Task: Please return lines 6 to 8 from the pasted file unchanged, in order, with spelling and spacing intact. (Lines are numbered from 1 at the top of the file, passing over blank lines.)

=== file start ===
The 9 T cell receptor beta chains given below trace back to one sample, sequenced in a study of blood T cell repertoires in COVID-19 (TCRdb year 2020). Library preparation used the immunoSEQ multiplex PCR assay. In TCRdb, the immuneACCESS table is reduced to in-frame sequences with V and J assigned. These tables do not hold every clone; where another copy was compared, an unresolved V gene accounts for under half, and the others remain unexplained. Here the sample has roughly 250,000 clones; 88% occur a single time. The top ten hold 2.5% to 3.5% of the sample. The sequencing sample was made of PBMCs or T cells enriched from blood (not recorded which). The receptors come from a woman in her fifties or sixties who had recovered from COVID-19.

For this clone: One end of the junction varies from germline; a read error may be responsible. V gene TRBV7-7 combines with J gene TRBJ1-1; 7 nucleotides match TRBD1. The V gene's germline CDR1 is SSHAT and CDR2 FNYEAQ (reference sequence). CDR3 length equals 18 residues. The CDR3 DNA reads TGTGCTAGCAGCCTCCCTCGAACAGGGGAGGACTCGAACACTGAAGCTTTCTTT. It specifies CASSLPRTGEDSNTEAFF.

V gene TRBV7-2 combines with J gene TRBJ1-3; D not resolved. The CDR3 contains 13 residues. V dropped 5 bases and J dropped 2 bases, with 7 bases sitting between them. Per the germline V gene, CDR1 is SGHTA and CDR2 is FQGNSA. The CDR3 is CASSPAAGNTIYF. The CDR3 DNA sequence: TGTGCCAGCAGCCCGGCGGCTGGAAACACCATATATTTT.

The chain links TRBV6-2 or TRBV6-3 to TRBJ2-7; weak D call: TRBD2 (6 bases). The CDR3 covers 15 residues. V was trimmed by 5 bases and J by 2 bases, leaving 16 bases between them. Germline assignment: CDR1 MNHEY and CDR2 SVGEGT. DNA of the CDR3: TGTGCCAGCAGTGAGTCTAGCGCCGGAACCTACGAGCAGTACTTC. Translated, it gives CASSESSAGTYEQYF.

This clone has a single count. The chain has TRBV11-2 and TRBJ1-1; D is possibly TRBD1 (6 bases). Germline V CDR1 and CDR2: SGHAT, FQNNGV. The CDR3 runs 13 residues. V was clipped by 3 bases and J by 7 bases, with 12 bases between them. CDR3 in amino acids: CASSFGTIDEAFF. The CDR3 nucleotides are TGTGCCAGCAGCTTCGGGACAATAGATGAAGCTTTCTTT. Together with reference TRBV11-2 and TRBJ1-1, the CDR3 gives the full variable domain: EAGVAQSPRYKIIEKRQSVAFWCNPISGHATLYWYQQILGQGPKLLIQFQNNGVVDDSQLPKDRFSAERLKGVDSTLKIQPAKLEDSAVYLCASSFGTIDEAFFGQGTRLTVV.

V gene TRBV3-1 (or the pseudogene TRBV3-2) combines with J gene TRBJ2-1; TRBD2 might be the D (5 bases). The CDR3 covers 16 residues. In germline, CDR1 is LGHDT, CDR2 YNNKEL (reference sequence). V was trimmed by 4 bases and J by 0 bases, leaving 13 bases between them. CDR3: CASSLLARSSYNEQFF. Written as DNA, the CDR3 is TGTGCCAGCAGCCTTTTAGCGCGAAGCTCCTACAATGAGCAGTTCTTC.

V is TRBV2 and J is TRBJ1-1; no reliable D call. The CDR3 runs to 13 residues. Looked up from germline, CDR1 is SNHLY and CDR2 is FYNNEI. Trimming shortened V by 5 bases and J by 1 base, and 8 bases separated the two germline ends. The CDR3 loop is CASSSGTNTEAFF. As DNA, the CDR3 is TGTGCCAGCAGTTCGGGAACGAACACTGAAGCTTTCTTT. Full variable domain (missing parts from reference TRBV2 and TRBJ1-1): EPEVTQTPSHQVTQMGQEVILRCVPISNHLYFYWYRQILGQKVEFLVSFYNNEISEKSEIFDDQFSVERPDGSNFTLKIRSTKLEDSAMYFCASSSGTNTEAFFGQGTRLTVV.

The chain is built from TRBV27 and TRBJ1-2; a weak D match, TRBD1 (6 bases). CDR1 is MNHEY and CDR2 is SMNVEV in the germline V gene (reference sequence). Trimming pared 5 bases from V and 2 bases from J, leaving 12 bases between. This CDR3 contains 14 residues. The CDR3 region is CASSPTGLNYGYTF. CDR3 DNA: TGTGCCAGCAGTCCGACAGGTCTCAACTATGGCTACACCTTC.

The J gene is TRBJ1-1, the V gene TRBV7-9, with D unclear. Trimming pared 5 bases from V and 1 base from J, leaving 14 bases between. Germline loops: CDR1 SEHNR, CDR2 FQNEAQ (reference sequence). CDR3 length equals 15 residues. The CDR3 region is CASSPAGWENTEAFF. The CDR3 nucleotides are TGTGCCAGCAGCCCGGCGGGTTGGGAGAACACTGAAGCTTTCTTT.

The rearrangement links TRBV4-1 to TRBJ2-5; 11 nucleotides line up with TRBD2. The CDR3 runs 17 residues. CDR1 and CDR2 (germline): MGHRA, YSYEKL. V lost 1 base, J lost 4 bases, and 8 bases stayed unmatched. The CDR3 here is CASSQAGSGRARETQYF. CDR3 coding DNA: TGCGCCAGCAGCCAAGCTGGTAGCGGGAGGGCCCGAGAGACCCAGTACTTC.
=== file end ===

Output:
V gene TRBV3-1 (or the pseudogene TRBV3-2) combines with J gene TRBJ2-1; TRBD2 might be the D (5 bases). The CDR3 covers 16 residues. In germline, CDR1 is LGHDT, CDR2 YNNKEL (reference sequence). V was trimmed by 4 bases and J by 0 bases, leaving 13 bases between them. CDR3: CASSLLARSSYNEQFF. Written as DNA, the CDR3 is TGTGCCAGCAGCCTTTTAGCGCGAAGCTCCTACAATGAGCAGTTCTTC.

V is TRBV2 and J is TRBJ1-1; no reliable D call. The CDR3 runs to 13 residues. Looked up from germline, CDR1 is SNHLY and CDR2 is FYNNEI. Trimming shortened V by 5 bases and J by 1 base, and 8 bases separated the two germline ends. The CDR3 loop is CASSSGTNTEAFF. As DNA, the CDR3 is TGTGCCAGCAGTTCGGGAACGAACACTGAAGCTTTCTTT. Full variable domain (missing parts from reference TRBV2 and TRBJ1-1): EPEVTQTPSHQVTQMGQEVILRCVPISNHLYFYWYRQILGQKVEFLVSFYNNEISEKSEIFDDQFSVERPDGSNFTLKIRSTKLEDSAMYFCASSSGTNTEAFFGQGTRLTVV.

The chain is built from TRBV27 and TRBJ1-2; a weak D match, TRBD1 (6 bases). CDR1 is MNHEY and CDR2 is SMNVEV in the germline V gene (reference sequence). Trimming pared 5 bases from V and 2 bases from J, leaving 12 bases between. This CDR3 contains 14 residues. The CDR3 region is CASSPTGLNYGYTF. CDR3 DNA: TGTGCCAGCAGTCCGACAGGTCTCAACTATGGCTACACCTTC.